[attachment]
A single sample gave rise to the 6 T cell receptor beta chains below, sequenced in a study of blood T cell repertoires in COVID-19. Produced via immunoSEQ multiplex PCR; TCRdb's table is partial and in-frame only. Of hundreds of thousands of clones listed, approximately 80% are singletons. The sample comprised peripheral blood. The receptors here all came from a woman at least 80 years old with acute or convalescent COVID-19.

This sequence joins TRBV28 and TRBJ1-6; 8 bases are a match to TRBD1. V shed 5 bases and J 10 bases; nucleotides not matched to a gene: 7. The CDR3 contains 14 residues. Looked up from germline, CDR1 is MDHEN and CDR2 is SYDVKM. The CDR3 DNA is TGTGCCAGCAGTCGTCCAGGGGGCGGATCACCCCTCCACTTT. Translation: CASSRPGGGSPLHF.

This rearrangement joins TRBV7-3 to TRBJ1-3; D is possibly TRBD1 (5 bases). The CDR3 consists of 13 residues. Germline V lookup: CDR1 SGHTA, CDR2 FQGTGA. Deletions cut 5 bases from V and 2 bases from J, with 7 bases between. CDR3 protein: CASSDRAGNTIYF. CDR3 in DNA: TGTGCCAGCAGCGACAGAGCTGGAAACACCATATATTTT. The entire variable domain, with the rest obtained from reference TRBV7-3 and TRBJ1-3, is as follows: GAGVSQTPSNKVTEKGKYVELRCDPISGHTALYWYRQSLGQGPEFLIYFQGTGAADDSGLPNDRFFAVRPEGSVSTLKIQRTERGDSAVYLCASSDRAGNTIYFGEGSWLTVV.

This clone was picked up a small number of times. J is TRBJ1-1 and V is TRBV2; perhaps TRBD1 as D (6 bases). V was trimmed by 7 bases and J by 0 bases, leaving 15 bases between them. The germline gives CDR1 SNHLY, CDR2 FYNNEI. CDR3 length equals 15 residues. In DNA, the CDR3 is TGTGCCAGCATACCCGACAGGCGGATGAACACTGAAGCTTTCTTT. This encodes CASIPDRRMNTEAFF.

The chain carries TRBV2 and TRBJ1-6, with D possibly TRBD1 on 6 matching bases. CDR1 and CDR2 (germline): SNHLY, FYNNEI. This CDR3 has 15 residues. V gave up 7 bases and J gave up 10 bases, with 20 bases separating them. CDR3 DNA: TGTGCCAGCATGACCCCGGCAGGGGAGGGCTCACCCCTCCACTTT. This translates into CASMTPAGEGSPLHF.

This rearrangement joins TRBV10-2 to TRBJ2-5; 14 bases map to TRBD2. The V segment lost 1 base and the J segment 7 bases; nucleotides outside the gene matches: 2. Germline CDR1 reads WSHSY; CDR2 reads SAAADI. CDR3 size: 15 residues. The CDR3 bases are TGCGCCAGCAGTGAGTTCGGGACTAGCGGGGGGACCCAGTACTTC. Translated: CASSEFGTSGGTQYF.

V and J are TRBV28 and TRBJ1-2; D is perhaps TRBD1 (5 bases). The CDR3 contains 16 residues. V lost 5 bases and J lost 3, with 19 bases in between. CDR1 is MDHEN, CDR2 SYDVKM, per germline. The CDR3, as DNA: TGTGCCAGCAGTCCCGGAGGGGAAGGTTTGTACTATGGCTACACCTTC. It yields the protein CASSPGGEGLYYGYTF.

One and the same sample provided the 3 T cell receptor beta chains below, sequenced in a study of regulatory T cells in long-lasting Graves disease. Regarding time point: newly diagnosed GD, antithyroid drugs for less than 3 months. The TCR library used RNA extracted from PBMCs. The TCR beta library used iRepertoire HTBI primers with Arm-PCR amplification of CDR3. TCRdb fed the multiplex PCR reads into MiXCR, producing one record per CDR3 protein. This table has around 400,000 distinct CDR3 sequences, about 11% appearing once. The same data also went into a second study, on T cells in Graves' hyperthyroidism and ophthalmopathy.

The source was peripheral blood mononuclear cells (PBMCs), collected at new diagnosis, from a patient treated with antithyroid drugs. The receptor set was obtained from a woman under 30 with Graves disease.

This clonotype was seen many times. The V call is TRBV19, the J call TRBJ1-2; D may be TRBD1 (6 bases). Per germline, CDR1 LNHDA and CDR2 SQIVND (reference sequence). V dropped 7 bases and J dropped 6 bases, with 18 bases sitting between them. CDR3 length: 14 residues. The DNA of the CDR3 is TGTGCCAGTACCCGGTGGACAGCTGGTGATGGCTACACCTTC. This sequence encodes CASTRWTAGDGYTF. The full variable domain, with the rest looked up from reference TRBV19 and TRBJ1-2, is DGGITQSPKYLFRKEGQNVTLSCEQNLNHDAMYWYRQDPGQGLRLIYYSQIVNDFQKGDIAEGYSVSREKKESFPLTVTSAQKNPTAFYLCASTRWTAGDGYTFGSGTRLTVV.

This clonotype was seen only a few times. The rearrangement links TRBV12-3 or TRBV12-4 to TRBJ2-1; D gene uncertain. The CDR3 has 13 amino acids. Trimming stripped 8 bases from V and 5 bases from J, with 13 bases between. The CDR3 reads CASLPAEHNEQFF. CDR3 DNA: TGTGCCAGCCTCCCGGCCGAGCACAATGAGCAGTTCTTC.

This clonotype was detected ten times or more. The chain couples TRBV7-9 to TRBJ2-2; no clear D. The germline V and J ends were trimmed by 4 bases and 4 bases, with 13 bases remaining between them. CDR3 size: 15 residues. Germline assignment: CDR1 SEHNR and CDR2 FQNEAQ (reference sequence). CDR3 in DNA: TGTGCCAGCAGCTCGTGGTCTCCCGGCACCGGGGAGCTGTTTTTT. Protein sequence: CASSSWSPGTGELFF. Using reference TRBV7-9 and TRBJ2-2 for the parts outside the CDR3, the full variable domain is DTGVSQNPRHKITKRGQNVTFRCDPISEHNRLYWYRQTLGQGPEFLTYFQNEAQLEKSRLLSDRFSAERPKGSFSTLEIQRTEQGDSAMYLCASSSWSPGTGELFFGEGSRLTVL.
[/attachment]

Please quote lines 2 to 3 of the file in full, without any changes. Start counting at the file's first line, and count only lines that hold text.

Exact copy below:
This sequence joins TRBV28 and TRBJ1-6; 8 bases are a match to TRBD1. V shed 5 bases and J 10 bases; nucleotides not matched to a gene: 7. The CDR3 contains 14 residues. Looked up from germline, CDR1 is MDHEN and CDR2 is SYDVKM. The CDR3 DNA is TGTGCCAGCAGTCGTCCAGGGGGCGGATCACCCCTCCACTTT. Translation: CASSRPGGGSPLHF.

This rearrangement joins TRBV7-3 to TRBJ1-3; D is possibly TRBD1 (5 bases). The CDR3 consists of 13 residues. Germline V lookup: CDR1 SGHTA, CDR2 FQGTGA. Deletions cut 5 bases from V and 2 bases from J, with 7 bases between. CDR3 protein: CASSDRAGNTIYF. CDR3 in DNA: TGTGCCAGCAGCGACAGAGCTGGAAACACCATATATTTT. The entire variable domain, with the rest obtained from reference TRBV7-3 and TRBJ1-3, is as follows: GAGVSQTPSNKVTEKGKYVELRCDPISGHTALYWYRQSLGQGPEFLIYFQGTGAADDSGLPNDRFFAVRPEGSVSTLKIQRTERGDSAVYLCASSDRAGNTIYFGEGSWLTVV.